The Atlantic Is Quiet Right Now, But That Doesn't Mean Hurricane Season Is Over

Chris Dolce
Published: October 8, 2019

Atlantic hurricane season has been quiet since Lorenzo exited the tropics about a week ago, but that doesn't mean there won't be any named storms to track in the coming weeks.

2019 Atlantic named storm tracks through Oct. 7.

Hurricane season officially runs through Nov. 30, but there is a decline in overall activity in the latter portion of the season.

In the last five years, the date the final Atlantic storm of the season has been named has ranged from as early as the last week of October to as late as Thanksgiving week.

A few seasons have ended exceptionally early, in late September or early October. As recently as 2006, the final named storm fizzled on Oct. 2.

But recent and long-term history shows we cannot let our guard down yet. About 23% of the Atlantic's hurricanes have formed after Oct. 7, according to Dr. Phil Klotzbach, tropical scientist at Colorado State University.

The Atlantic has averaged an additional two hurricane formations after Oct. 7 (1966-2009 average), according to the National Hurricane Center.

Last year, Hurricane Michael became the latest in the season a Category 5 hurricane struck the U.S. when it made landfall on the Florida Panhandle on Oct. 10.

The latest a major hurricane (Category 3 or stronger) made landfall in the U.S. was the 1925 Tampa Bay hurricane on Oct. 25.

Hurricane Kate in 1985 is the latest-in-season hurricane landfall in the U.S. Kate came ashore at Mexico Beach, Florida, on Nov. 21, a week before Thanksgiving.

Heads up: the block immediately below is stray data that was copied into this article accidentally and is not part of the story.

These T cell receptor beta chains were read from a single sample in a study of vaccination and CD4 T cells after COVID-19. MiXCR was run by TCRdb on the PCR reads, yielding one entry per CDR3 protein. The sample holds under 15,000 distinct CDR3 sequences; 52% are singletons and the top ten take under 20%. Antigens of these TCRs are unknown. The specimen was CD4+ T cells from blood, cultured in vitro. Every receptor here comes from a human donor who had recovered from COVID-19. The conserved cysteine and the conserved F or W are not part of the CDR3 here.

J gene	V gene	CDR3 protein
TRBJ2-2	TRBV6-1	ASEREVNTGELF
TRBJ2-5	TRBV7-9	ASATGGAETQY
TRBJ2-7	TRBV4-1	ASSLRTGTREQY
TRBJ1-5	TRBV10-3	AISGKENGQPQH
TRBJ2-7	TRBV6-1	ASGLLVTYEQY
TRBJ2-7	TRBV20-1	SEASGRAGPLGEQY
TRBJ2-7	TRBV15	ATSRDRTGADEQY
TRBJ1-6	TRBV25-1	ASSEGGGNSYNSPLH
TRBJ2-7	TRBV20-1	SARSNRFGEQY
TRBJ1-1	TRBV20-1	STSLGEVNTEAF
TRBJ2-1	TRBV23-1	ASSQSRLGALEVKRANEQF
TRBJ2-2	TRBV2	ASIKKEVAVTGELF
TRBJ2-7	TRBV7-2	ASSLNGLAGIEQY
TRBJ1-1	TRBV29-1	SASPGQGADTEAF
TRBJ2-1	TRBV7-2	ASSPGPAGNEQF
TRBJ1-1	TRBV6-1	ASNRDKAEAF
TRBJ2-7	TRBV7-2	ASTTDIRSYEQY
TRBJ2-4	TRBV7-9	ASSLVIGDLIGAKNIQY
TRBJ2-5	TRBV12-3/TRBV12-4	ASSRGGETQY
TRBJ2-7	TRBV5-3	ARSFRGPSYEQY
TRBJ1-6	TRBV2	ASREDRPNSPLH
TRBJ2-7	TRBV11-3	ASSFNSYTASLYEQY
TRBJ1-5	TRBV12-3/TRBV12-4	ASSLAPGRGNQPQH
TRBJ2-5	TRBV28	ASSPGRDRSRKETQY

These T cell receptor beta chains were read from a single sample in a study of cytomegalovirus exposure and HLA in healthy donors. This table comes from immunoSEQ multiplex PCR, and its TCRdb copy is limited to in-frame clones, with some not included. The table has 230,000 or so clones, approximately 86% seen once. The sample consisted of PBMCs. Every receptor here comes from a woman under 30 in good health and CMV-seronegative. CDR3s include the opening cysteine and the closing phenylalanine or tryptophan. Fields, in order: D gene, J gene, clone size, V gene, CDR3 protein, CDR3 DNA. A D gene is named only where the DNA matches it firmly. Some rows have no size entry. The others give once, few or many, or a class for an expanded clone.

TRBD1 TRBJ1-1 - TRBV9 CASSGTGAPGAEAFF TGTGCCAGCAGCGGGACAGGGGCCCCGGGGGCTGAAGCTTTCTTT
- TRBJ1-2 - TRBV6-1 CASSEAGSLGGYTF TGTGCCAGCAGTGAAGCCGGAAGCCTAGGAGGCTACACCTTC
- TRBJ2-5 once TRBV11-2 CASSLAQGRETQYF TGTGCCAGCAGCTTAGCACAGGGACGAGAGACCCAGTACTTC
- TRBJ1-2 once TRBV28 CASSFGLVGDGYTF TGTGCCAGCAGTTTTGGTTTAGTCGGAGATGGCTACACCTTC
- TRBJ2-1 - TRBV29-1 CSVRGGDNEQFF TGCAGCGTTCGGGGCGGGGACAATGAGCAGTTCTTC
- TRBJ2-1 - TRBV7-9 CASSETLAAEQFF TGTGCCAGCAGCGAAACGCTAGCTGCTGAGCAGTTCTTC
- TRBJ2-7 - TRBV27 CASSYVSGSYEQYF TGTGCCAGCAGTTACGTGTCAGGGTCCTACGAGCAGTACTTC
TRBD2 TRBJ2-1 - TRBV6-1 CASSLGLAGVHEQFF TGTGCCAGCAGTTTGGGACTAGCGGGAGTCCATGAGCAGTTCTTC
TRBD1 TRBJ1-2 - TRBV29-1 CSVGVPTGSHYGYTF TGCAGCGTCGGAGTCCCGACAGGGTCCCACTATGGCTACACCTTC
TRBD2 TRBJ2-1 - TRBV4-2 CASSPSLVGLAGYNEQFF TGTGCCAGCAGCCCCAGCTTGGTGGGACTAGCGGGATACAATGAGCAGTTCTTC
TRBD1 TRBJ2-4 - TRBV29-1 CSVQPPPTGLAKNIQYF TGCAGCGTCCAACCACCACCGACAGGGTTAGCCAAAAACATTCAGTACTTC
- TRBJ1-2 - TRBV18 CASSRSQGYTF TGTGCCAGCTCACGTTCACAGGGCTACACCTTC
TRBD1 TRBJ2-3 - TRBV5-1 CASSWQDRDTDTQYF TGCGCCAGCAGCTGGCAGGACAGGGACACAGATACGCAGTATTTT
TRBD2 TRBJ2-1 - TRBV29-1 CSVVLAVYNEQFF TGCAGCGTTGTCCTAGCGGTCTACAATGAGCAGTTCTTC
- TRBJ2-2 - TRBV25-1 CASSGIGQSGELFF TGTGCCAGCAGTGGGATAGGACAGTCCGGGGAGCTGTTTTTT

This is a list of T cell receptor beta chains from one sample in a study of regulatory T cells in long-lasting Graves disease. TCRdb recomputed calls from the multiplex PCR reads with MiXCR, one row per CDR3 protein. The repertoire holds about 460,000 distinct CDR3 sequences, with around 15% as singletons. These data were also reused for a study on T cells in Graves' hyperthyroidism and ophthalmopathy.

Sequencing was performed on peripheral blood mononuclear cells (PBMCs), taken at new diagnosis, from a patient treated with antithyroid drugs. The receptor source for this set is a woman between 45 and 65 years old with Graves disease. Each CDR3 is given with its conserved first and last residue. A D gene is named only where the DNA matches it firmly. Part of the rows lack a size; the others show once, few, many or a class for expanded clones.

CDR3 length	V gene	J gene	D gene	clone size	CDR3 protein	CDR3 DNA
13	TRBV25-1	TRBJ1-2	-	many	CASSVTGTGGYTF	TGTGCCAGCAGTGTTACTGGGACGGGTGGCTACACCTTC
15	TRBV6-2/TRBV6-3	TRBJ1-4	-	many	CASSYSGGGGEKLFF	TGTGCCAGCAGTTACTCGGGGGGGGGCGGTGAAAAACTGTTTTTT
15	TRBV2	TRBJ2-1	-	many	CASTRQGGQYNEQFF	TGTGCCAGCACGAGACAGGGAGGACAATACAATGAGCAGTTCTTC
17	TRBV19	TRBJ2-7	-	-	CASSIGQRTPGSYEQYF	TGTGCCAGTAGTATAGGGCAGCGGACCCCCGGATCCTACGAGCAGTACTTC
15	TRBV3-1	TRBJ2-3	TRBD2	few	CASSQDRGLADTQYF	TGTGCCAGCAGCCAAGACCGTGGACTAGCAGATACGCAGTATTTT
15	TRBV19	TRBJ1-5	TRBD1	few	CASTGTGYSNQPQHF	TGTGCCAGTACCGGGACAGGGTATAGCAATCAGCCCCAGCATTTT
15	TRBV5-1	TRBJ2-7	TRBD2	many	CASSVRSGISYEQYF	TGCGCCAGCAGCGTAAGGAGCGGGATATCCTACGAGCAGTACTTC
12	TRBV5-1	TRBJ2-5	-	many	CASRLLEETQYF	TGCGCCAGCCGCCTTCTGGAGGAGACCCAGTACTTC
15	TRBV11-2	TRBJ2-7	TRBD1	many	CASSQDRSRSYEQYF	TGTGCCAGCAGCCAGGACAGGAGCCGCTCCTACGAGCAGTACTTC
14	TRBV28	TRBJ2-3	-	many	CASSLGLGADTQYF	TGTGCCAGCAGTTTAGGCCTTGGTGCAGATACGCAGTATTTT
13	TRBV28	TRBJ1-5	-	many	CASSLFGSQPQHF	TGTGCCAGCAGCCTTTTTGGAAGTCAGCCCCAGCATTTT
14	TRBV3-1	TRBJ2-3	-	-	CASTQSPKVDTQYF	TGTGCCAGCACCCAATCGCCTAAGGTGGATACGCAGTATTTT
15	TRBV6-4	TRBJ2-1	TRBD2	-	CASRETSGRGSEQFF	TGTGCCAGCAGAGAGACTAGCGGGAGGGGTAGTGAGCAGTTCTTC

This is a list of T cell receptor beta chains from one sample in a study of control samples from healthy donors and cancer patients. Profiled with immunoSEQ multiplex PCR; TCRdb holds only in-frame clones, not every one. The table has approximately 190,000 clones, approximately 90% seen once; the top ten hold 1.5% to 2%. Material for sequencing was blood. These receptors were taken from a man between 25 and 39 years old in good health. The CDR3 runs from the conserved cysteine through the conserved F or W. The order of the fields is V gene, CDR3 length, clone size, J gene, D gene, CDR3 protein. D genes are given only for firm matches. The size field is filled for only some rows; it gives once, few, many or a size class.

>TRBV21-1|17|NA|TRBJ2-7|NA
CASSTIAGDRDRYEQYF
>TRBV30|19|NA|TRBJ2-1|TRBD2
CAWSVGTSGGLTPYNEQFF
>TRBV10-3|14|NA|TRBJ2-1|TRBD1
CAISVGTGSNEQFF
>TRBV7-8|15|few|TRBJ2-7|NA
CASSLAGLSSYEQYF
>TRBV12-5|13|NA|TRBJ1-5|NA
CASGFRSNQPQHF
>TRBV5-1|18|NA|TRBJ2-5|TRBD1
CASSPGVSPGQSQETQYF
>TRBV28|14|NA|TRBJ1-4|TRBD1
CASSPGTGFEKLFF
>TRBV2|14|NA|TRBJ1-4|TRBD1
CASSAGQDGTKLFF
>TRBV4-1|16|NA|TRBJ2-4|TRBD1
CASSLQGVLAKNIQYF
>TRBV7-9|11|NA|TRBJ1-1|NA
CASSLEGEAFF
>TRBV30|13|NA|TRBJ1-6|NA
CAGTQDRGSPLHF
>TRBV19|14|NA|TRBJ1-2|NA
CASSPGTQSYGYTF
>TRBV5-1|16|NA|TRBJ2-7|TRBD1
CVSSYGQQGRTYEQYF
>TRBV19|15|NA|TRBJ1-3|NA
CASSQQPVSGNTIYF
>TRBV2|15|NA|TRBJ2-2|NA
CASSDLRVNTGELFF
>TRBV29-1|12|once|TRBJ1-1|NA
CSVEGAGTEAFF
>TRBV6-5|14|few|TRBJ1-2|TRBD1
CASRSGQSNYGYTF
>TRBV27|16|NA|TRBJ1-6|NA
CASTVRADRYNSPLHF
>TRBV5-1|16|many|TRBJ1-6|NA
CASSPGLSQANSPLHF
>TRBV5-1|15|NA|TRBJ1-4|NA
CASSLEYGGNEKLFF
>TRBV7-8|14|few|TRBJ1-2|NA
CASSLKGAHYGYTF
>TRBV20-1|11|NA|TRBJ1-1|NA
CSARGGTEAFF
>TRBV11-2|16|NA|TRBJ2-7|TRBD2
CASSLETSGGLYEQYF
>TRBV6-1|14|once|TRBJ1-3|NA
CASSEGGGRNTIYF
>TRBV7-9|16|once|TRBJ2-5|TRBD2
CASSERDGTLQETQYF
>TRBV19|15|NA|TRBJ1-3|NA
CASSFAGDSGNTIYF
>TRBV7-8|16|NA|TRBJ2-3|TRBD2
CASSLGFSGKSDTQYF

Sandy in 2012 is the most recent hurricane to make a late-season strike on the United States. Sandy transitioned into a non-tropical low-pressure system just before making landfall on the Jersey Shore on Oct. 29.

Roughly one-fifth of all U.S. hurricane landfalls have occurred in October and November, so residents along the Gulf and East coasts need to remain prepared.

On average, one hurricane forms every year in October, according to the National Hurricane Center. The most hurricanes to form in October was five in 2010.

By October, the formation zones of tropical storms and hurricanes typically shift westward toward the western Caribbean Sea, eastern Gulf of Mexico and far western Atlantic Ocean. In what is known as the "Cabo Verde" portion of the hurricane season, development of African easterly waves fades.

But in South Florida, October is the month with the most hurricane direct hits. According to NOAA's Best Track Database, 23 October hurricanes have passed within 100 nautical miles of downtown Miami since 1851.

In November, the area to watch for tropical development shrinks significantly as upper-level winds turn increasingly hostile.

The southwest Caribbean, however, can remain a hot spot for tropical development in November.

Most recently, Hurricane Otto formed in the southwest Caribbean during the week of Thanksgiving in 2016. Otto then made landfall as a Category 3 on Thanksgiving Day in southern Nicaragua.

The Weather Company’s primary journalistic mission is to report on breaking weather news, the environment and the importance of science to our lives. This story does not necessarily represent the position of our parent company, IBM.


The Weather Company’s primary journalistic mission is to report on breaking weather news, the environment and the importance of science to our lives. This story does not necessarily represent the position of our parent company, IBM.